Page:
Now every word of this tells with wonderful force upon our own condition as guilty sinners before God. The servant owing that vast sum of ten thousand talents the sum at which Haman in the Book of Esther rates the wealth of all the Jews in the land-about half a million of our money-may well stand for the type of each individual amongst us. When God—for He is the King in the parable—begins to reckon with us : when He awakens our conscience, and sets our sins before our face,-calls to our mind the innumerable offences of which we have been guilty from our youth upwards— the bad words we have spoken—the bad deeds we have done-our sins of commission, and our sins of omissionwhen God thus reproves us, and sets before us our doings, how are we in a better plight than was the convicted man in the parable? The greatness of our debt is overwhelming—we cannot deny it or excuse it. It were nothing but justice if that happened to us which was threatened him. God might give orders for us to be dealt with according to our sins. He might lay on us the terrible penalty of His violated law.

And note, further, another point of likeness between ourselves and the servant in the parable. His cry was, Have patience with me and I will pay thee all! It was an impossibility, but in his agony he was ready to promise it.

And so it is with ourselves, brethren. “ This," says Luther-and he spoke that which he knew, and testified out of his own deep inward experience " this—is the torment of all consciences when sin comes and gnaws them, they run hither and thither, seek help here and there, and presume still to do a great deal in order to pay God !”

Yes,“ in order to pay God!” As if He were to be bought off! As if we could ever wipe away by our imperfect efforts the guilt of past sin!

And yet how common the error is.—The monk by his penance--the priest by his treasure of other men's merits, what is it that these propose but compensation to the Almighty ? Their cry is the same as this—Have patience with me and I will pay thee all !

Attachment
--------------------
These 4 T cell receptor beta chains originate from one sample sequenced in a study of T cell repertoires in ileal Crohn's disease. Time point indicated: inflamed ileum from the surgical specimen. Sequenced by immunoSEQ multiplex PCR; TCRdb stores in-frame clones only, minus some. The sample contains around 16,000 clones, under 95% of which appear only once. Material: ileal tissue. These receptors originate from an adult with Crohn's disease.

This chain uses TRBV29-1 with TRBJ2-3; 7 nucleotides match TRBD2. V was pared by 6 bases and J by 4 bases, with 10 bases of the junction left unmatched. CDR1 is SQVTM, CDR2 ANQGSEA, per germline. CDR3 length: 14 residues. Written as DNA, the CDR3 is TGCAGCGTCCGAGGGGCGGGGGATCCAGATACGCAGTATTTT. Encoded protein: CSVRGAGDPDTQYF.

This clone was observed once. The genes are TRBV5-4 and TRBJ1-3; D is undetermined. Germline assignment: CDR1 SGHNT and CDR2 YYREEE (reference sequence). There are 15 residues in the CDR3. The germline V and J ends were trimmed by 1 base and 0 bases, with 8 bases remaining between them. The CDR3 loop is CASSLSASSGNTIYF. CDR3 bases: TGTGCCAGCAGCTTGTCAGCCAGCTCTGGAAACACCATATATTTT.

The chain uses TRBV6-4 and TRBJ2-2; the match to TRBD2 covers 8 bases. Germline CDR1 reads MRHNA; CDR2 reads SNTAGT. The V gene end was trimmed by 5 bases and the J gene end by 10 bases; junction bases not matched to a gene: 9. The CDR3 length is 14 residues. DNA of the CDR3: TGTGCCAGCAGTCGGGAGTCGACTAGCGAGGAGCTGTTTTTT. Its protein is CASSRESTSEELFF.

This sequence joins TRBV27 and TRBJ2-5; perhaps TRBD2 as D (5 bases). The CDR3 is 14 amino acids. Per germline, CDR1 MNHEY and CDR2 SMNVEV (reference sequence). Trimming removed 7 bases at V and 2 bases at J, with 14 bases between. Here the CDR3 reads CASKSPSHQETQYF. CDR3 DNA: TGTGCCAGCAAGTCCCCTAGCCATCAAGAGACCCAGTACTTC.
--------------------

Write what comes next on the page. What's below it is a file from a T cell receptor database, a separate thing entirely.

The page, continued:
Now, brethren, let us put this notion utterly out of you in earnest ever sought this necessary array ? have you studied to prepare yourselves against the day when you and your Lord must meet face to face at the Judgment? If you have not, be warned, I beseech you, by what is here revealed ! Look at that man who had not on the wedding garment as a type of yourselves—as representing your condition in that day—hear the Lord’s question addressed to you through him, Friend, how camest thou in hither not having a wedding garment 2 and see in his silence your own confusion. You cannot, any more than he could, cloke or excuse your neglect. You cannot say that you were ignorant of what God required of you. Has He not shewn it to you again in the Lesson for this evening? (Micah vi.) Judge yourselves, brethren; and, if need be, give sentence against yourselves. Better that you should see now and acknowledge your danger—your backwardness to make preparation, your weak faith, your imperfect practice, your careless indifference to the future—while the time allows of a change, than that you should go on in false security, hoping for heaven, but being at no pains to attain unto it, till at length, when it is too late, your self-deceit is unveiled, and you stand dumb and confounded before the all-searching eyes of your God and Judge While, then, you have time, make yourselves ready. Shew that you have indeed been taught the Gospel—the truth as it is in Jesus—by putting off the old man, which is corrupt according to the deceitful lusts, dying daily